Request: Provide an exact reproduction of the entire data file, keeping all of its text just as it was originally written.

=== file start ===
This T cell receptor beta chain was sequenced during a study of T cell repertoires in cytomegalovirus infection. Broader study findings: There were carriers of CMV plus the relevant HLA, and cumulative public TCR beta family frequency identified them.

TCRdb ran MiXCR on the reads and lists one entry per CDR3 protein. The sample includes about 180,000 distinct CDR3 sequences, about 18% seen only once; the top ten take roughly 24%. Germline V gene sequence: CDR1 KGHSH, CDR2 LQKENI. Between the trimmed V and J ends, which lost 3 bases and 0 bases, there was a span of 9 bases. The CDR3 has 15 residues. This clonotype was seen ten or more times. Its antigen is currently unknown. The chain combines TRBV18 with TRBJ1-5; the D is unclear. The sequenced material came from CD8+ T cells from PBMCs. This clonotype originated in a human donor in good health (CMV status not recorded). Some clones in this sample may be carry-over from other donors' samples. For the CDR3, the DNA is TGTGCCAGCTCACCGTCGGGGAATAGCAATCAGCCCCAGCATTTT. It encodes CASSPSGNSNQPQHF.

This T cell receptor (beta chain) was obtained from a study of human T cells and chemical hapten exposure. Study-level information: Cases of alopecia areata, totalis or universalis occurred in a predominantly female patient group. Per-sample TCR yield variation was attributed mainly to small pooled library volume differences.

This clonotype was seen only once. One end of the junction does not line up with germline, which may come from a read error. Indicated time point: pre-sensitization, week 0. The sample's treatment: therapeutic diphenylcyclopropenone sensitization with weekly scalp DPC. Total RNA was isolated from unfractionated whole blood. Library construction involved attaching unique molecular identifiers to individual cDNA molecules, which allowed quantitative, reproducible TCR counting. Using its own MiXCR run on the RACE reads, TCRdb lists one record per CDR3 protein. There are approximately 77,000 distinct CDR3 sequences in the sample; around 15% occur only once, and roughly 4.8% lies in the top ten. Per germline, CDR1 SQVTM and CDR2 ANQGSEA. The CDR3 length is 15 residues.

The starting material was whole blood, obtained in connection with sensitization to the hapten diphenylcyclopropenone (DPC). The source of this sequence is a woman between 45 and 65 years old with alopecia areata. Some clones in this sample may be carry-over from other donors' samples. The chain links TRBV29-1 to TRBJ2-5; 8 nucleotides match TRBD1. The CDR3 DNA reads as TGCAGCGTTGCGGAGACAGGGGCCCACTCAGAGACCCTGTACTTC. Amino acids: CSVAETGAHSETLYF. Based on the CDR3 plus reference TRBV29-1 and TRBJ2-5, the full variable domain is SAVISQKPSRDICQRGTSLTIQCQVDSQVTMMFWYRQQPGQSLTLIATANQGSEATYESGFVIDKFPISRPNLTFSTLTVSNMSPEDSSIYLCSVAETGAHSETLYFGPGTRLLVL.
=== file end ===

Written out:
This T cell receptor beta chain was sequenced during a study of T cell repertoires in cytomegalovirus infection. Broader study findings: There were carriers of CMV plus the relevant HLA, and cumulative public TCR beta family frequency identified them.

TCRdb ran MiXCR on the reads and lists one entry per CDR3 protein. The sample includes about 180,000 distinct CDR3 sequences, about 18% seen only once; the top ten take roughly 24%. Germline V gene sequence: CDR1 KGHSH, CDR2 LQKENI. Between the trimmed V and J ends, which lost 3 bases and 0 bases, there was a span of 9 bases. The CDR3 has 15 residues. This clonotype was seen ten or more times. Its antigen is currently unknown. The chain combines TRBV18 with TRBJ1-5; the D is unclear. The sequenced material came from CD8+ T cells from PBMCs. This clonotype originated in a human donor in good health (CMV status not recorded). Some clones in this sample may be carry-over from other donors' samples. For the CDR3, the DNA is TGTGCCAGCTCACCGTCGGGGAATAGCAATCAGCCCCAGCATTTT. It encodes CASSPSGNSNQPQHF.

This T cell receptor (beta chain) was obtained from a study of human T cells and chemical hapten exposure. Study-level information: Cases of alopecia areata, totalis or universalis occurred in a predominantly female patient group. Per-sample TCR yield variation was attributed mainly to small pooled library volume differences.

This clonotype was seen only once. One end of the junction does not line up with germline, which may come from a read error. Indicated time point: pre-sensitization, week 0. The sample's treatment: therapeutic diphenylcyclopropenone sensitization with weekly scalp DPC. Total RNA was isolated from unfractionated whole blood. Library construction involved attaching unique molecular identifiers to individual cDNA molecules, which allowed quantitative, reproducible TCR counting. Using its own MiXCR run on the RACE reads, TCRdb lists one record per CDR3 protein. There are approximately 77,000 distinct CDR3 sequences in the sample; around 15% occur only once, and roughly 4.8% lies in the top ten. Per germline, CDR1 SQVTM and CDR2 ANQGSEA. The CDR3 length is 15 residues.

The starting material was whole blood, obtained in connection with sensitization to the hapten diphenylcyclopropenone (DPC). The source of this sequence is a woman between 45 and 65 years old with alopecia areata. Some clones in this sample may be carry-over from other donors' samples. The chain links TRBV29-1 to TRBJ2-5; 8 nucleotides match TRBD1. The CDR3 DNA reads as TGCAGCGTTGCGGAGACAGGGGCCCACTCAGAGACCCTGTACTTC. Amino acids: CSVAETGAHSETLYF. Based on the CDR3 plus reference TRBV29-1 and TRBJ2-5, the full variable domain is SAVISQKPSRDICQRGTSLTIQCQVDSQVTMMFWYRQQPGQSLTLIATANQGSEATYESGFVIDKFPISRPNLTFSTLTVSNMSPEDSSIYLCSVAETGAHSETLYFGPGTRLLVL.